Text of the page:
Conversations were enthusiastic as attendees visited with 2023 Arizona Historymakers. Smiling faces tell the story of the successful event. It was time to celebrate and visit with the crowd supporting the new 2023 Arizona Historymakers.

Talented League member Linda Corderman will help co-ordinate the new 2023 Historymaker exhibit at Arizona Heritage Center. We are so grateful to have her participating in the displays for the 2023 Arizona Historymakers.

Sunday, March 19, 2023

Olive Mill Tour

Olive oil, anyone? We had a very educational tour of Olive Mill on Thursday, March 16. Historical League member Katie Tovar remarked, "We had a class called Olive Oil 101. We started outside and our guide, Wolfgang, gave us basics about the groves and trees.

Then we went inside to the actual mill where the olives are processed. We learned about the milling process and how to shop for the oil.

The part that impressed me the most was learning about the health benefits."

The marketplace was super busy. They sell everything you can imagine that is Olive related. There is even a line of beauty products. 

Thanks to Tour Chair Lynn Wood organizing another great trip for the Historical League. Thanks also to photographers Katie Tovar and Claire Nullmeyer for fun photos of the Olive Mill tour. Katie said they learned a lot, sharing photos of "some on their oldest olive trees. A tree must be at least 15 years old to start producing olives."

Margaret Baker, Susan Dale, President Chris Hackett

Saturday, March 18, 2023

Scottsdale Progress on 2023 Historymakers Announcement Event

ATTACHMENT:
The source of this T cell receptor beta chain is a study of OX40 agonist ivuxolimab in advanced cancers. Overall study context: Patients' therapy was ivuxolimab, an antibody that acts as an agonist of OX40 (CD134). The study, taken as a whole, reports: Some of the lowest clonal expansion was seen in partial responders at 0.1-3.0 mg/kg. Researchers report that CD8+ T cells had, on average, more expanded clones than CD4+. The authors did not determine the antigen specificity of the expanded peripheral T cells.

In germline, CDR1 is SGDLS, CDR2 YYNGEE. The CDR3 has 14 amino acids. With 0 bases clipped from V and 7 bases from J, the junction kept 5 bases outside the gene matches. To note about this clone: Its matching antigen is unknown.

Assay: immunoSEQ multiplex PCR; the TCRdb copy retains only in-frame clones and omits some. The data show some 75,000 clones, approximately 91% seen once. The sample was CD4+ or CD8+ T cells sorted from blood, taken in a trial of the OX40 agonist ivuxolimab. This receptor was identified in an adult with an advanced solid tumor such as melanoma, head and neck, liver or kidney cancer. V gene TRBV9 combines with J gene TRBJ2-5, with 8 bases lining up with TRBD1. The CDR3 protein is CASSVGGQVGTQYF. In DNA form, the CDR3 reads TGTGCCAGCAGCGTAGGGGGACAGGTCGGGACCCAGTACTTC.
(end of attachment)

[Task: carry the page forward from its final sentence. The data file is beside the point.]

Since 1992, the Arizona Historical Society has partnered with the Arizona Historical League in Tempe to induct a class of living history makers each year. 

But after inducting its 2019 class of Historymakers, the pandemic brought the annual event to a halt – until Feb. 23, when nine new individuals and one family were formally introduced as the 2023 class of Historymakers at an official ceremony held at the Arizona Heritage Center. Six of the 10 inductees attended the ceremony. 

This year’s class includes:

Frank Barrios, a civil engineer who worked on flood control, the Central Arizona Project and policy for the Arizona Department of Water Resources. He served three years on the Central Arizona Project Board after his retirement.

He also became instrumental in social issues involving Mexican Americans and the homeless through St. Vincent de Paul which garnered him the Hon-Kachina Award for Volunteer Service and the title of an Arizona Culture Keeper.

Dr. Michael M. Crow, president of Arizona State University and the 16th in school history who has spearheaded ASU's rapid and groundbreaking transformative evolution into one of the world’s best public metropolitan research universities. 

Angel Delgadillo, who began his career with a barber shop in Seligman along Route 66. After his business was bypassed by the opening of US 40, he doggedly built support from local businesses, counties and the state to make Route 66 a historic road. In 1987 he founded the Historic Route 66 Association of Arizona; and in 1988, 159 miles of the “Mother Road was dedicated as historic.